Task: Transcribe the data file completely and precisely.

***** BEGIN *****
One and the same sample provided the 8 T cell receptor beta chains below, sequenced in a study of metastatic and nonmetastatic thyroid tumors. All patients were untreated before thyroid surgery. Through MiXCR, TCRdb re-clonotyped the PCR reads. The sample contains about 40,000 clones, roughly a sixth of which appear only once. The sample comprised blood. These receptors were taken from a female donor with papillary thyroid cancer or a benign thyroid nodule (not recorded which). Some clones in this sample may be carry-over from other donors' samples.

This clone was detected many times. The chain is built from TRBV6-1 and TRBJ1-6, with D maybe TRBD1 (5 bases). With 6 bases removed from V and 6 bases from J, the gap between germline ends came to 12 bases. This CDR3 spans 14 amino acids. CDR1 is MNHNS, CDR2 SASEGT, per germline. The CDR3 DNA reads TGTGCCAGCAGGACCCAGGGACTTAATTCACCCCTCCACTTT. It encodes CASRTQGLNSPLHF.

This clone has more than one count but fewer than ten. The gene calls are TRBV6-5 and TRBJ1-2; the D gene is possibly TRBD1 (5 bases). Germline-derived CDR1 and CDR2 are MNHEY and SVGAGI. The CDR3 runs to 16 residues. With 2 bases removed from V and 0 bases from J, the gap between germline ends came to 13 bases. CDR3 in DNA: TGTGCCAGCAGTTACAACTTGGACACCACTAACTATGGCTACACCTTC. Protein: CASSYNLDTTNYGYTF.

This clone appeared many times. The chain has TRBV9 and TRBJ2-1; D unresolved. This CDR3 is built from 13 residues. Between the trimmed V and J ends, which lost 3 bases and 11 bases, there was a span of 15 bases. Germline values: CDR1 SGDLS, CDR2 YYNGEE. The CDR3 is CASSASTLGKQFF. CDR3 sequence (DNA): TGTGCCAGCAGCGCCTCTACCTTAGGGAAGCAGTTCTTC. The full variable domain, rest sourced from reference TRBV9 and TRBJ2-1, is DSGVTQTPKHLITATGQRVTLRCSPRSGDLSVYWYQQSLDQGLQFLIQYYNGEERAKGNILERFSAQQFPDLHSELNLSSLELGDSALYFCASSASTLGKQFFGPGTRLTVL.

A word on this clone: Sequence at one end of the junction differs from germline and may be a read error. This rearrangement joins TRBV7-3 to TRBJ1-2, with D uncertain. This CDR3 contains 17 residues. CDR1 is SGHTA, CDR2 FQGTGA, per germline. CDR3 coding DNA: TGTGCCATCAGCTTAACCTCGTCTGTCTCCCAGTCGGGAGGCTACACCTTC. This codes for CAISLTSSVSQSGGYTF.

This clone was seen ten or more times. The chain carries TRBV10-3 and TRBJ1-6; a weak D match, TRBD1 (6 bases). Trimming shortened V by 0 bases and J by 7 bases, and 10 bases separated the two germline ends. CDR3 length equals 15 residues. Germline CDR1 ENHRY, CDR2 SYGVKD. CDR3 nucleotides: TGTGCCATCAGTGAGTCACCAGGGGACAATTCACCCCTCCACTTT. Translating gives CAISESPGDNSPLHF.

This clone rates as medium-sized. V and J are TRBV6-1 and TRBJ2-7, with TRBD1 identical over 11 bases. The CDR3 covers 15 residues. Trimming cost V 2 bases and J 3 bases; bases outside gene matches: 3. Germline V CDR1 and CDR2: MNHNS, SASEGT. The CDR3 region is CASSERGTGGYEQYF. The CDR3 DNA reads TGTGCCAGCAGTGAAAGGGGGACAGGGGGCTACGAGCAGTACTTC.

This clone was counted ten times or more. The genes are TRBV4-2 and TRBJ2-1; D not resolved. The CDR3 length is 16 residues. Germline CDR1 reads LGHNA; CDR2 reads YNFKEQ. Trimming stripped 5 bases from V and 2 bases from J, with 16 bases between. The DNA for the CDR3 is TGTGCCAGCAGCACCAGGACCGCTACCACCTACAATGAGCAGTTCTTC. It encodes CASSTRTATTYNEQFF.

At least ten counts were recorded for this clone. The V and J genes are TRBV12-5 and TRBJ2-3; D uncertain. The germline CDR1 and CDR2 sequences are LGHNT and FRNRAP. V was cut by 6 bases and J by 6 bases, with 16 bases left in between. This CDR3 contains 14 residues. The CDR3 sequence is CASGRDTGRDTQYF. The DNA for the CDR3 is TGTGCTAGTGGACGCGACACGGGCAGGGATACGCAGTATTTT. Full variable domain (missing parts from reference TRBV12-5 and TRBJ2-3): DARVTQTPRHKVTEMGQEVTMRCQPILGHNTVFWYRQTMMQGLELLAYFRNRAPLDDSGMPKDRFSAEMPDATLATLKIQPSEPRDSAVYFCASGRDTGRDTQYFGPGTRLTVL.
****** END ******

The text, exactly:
One and the same sample provided the 8 T cell receptor beta chains below, sequenced in a study of metastatic and nonmetastatic thyroid tumors. All patients were untreated before thyroid surgery. Through MiXCR, TCRdb re-clonotyped the PCR reads. The sample contains about 40,000 clones, roughly a sixth of which appear only once. The sample comprised blood. These receptors were taken from a female donor with papillary thyroid cancer or a benign thyroid nodule (not recorded which). Some clones in this sample may be carry-over from other donors' samples.

This clone was detected many times. The chain is built from TRBV6-1 and TRBJ1-6, with D maybe TRBD1 (5 bases). With 6 bases removed from V and 6 bases from J, the gap between germline ends came to 12 bases. This CDR3 spans 14 amino acids. CDR1 is MNHNS, CDR2 SASEGT, per germline. The CDR3 DNA reads TGTGCCAGCAGGACCCAGGGACTTAATTCACCCCTCCACTTT. It encodes CASRTQGLNSPLHF.

This clone has more than one count but fewer than ten. The gene calls are TRBV6-5 and TRBJ1-2; the D gene is possibly TRBD1 (5 bases). Germline-derived CDR1 and CDR2 are MNHEY and SVGAGI. The CDR3 runs to 16 residues. With 2 bases removed from V and 0 bases from J, the gap between germline ends came to 13 bases. CDR3 in DNA: TGTGCCAGCAGTTACAACTTGGACACCACTAACTATGGCTACACCTTC. Protein: CASSYNLDTTNYGYTF.

This clone appeared many times. The chain has TRBV9 and TRBJ2-1; D unresolved. This CDR3 is built from 13 residues. Between the trimmed V and J ends, which lost 3 bases and 11 bases, there was a span of 15 bases. Germline values: CDR1 SGDLS, CDR2 YYNGEE. The CDR3 is CASSASTLGKQFF. CDR3 sequence (DNA): TGTGCCAGCAGCGCCTCTACCTTAGGGAAGCAGTTCTTC. The full variable domain, rest sourced from reference TRBV9 and TRBJ2-1, is DSGVTQTPKHLITATGQRVTLRCSPRSGDLSVYWYQQSLDQGLQFLIQYYNGEERAKGNILERFSAQQFPDLHSELNLSSLELGDSALYFCASSASTLGKQFFGPGTRLTVL.

A word on this clone: Sequence at one end of the junction differs from germline and may be a read error. This rearrangement joins TRBV7-3 to TRBJ1-2, with D uncertain. This CDR3 contains 17 residues. CDR1 is SGHTA, CDR2 FQGTGA, per germline. CDR3 coding DNA: TGTGCCATCAGCTTAACCTCGTCTGTCTCCCAGTCGGGAGGCTACACCTTC. This codes for CAISLTSSVSQSGGYTF.

This clone was seen ten or more times. The chain carries TRBV10-3 and TRBJ1-6; a weak D match, TRBD1 (6 bases). Trimming shortened V by 0 bases and J by 7 bases, and 10 bases separated the two germline ends. CDR3 length equals 15 residues. Germline CDR1 ENHRY, CDR2 SYGVKD. CDR3 nucleotides: TGTGCCATCAGTGAGTCACCAGGGGACAATTCACCCCTCCACTTT. Translating gives CAISESPGDNSPLHF.

This clone rates as medium-sized. V and J are TRBV6-1 and TRBJ2-7, with TRBD1 identical over 11 bases. The CDR3 covers 15 residues. Trimming cost V 2 bases and J 3 bases; bases outside gene matches: 3. Germline V CDR1 and CDR2: MNHNS, SASEGT. The CDR3 region is CASSERGTGGYEQYF. The CDR3 DNA reads TGTGCCAGCAGTGAAAGGGGGACAGGGGGCTACGAGCAGTACTTC.

This clone was counted ten times or more. The genes are TRBV4-2 and TRBJ2-1; D not resolved. The CDR3 length is 16 residues. Germline CDR1 reads LGHNA; CDR2 reads YNFKEQ. Trimming stripped 5 bases from V and 2 bases from J, with 16 bases between. The DNA for the CDR3 is TGTGCCAGCAGCACCAGGACCGCTACCACCTACAATGAGCAGTTCTTC. It encodes CASSTRTATTYNEQFF.

At least ten counts were recorded for this clone. The V and J genes are TRBV12-5 and TRBJ2-3; D uncertain. The germline CDR1 and CDR2 sequences are LGHNT and FRNRAP. V was cut by 6 bases and J by 6 bases, with 16 bases left in between. This CDR3 contains 14 residues. The CDR3 sequence is CASGRDTGRDTQYF. The DNA for the CDR3 is TGTGCTAGTGGACGCGACACGGGCAGGGATACGCAGTATTTT. Full variable domain (missing parts from reference TRBV12-5 and TRBJ2-3): DARVTQTPRHKVTEMGQEVTMRCQPILGHNTVFWYRQTMMQGLELLAYFRNRAPLDDSGMPKDRFSAEMPDATLATLKIQPSEPRDSAVYFCASGRDTGRDTQYFGPGTRLTVL.